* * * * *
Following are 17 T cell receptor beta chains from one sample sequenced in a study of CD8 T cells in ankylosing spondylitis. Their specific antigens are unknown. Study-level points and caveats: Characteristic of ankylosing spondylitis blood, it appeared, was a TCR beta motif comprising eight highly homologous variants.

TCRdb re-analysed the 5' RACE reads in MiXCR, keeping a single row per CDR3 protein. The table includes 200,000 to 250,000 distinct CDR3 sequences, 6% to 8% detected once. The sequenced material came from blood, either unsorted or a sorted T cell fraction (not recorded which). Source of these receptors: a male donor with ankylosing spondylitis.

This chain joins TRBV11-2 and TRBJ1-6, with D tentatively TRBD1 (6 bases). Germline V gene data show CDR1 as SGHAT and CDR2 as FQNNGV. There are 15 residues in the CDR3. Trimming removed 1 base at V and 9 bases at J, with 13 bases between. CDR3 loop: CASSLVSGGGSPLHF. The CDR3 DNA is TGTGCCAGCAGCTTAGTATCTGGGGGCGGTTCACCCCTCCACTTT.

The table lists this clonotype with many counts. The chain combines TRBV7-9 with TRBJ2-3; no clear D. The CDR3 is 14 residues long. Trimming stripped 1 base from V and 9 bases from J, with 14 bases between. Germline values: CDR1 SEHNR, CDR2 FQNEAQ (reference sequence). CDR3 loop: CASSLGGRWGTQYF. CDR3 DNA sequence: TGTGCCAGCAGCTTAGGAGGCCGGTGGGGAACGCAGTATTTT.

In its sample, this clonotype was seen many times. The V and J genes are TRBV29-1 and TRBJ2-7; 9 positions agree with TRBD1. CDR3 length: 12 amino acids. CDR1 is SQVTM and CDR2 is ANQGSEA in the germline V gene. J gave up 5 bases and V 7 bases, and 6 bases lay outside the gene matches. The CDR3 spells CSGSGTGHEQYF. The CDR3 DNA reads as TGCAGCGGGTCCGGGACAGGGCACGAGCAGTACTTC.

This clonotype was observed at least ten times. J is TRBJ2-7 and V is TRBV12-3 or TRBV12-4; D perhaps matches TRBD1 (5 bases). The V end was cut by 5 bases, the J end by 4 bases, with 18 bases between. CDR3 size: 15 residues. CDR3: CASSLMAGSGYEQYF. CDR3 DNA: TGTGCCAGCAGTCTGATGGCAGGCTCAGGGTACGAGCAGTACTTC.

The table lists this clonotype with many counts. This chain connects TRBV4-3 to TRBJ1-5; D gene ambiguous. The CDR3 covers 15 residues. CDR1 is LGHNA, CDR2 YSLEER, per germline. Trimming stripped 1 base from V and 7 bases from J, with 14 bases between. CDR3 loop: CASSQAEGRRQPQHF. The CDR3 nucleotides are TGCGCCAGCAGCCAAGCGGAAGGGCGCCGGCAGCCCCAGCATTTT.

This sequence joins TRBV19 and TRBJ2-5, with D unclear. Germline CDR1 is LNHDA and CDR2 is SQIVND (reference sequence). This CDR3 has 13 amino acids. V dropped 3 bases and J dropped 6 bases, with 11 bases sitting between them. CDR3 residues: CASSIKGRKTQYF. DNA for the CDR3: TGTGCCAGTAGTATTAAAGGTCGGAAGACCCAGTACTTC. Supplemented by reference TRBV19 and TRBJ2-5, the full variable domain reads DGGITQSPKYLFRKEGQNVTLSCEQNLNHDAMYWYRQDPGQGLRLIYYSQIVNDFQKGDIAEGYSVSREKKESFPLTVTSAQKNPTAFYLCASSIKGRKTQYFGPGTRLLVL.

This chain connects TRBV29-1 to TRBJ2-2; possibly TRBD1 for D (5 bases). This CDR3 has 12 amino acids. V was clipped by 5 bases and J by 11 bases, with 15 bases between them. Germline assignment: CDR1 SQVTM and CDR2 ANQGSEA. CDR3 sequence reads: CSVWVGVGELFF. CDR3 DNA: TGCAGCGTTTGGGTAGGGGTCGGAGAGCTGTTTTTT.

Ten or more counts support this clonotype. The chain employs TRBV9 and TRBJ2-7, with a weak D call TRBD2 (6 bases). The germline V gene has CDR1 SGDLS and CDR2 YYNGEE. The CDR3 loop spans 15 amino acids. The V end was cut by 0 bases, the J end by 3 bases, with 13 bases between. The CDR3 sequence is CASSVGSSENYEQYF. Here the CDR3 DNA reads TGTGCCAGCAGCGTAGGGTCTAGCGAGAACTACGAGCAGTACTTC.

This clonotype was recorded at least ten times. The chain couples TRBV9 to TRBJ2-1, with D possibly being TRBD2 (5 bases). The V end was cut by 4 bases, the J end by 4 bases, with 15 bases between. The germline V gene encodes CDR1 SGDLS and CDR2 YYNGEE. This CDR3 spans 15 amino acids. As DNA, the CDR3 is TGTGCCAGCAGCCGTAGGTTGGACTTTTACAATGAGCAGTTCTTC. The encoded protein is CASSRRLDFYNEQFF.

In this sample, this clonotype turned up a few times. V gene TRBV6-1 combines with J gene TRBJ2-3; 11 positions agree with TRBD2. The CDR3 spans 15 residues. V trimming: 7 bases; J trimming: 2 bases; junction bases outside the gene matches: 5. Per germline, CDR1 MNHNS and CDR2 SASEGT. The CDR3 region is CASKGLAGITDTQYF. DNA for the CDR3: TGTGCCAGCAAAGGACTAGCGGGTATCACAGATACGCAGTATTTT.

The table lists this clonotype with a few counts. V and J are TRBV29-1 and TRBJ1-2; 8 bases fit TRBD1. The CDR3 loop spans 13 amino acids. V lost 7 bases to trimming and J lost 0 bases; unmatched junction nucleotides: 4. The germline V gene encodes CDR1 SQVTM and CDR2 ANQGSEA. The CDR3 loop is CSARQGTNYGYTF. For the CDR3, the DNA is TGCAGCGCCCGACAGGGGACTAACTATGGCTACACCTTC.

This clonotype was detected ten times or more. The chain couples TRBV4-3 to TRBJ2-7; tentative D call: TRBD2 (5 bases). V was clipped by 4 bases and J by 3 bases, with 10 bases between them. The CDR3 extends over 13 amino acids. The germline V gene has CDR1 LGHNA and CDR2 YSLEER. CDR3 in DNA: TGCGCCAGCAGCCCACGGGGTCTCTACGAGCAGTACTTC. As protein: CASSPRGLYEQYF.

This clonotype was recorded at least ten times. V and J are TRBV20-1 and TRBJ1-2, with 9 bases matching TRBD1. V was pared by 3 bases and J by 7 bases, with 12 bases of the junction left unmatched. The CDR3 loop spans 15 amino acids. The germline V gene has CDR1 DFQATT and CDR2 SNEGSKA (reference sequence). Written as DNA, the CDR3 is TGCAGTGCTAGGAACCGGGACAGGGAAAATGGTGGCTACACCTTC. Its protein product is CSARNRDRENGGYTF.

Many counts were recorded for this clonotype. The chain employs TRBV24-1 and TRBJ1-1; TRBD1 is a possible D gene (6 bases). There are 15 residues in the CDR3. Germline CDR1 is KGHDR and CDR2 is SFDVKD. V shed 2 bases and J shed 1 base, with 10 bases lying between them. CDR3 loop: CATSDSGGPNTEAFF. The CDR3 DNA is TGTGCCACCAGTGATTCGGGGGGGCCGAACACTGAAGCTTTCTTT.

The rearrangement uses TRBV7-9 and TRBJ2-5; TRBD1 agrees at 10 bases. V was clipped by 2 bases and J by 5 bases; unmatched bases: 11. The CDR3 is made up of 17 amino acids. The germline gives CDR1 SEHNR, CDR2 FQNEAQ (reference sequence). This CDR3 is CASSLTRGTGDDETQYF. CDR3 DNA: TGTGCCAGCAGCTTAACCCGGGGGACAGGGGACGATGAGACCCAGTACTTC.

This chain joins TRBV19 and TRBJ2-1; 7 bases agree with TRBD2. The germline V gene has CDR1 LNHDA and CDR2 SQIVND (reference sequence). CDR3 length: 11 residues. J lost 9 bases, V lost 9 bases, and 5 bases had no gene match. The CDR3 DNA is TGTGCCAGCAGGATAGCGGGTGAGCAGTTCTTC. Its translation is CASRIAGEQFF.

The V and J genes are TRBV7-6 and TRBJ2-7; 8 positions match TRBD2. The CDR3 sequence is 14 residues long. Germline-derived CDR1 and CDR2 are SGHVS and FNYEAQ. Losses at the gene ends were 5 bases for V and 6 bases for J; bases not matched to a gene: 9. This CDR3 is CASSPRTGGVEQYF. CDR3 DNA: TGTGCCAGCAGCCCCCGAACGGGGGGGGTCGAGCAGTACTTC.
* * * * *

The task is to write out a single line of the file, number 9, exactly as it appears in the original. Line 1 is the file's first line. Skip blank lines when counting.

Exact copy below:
This chain connects TRBV29-1 to TRBJ2-2; possibly TRBD1 for D (5 bases). This CDR3 has 12 amino acids. V was clipped by 5 bases and J by 11 bases, with 15 bases between them. Germline assignment: CDR1 SQVTM and CDR2 ANQGSEA. CDR3 sequence reads: CSVWVGVGELFF. CDR3 DNA: TGCAGCGTTTGGGTAGGGGTCGGAGAGCTGTTTTTT.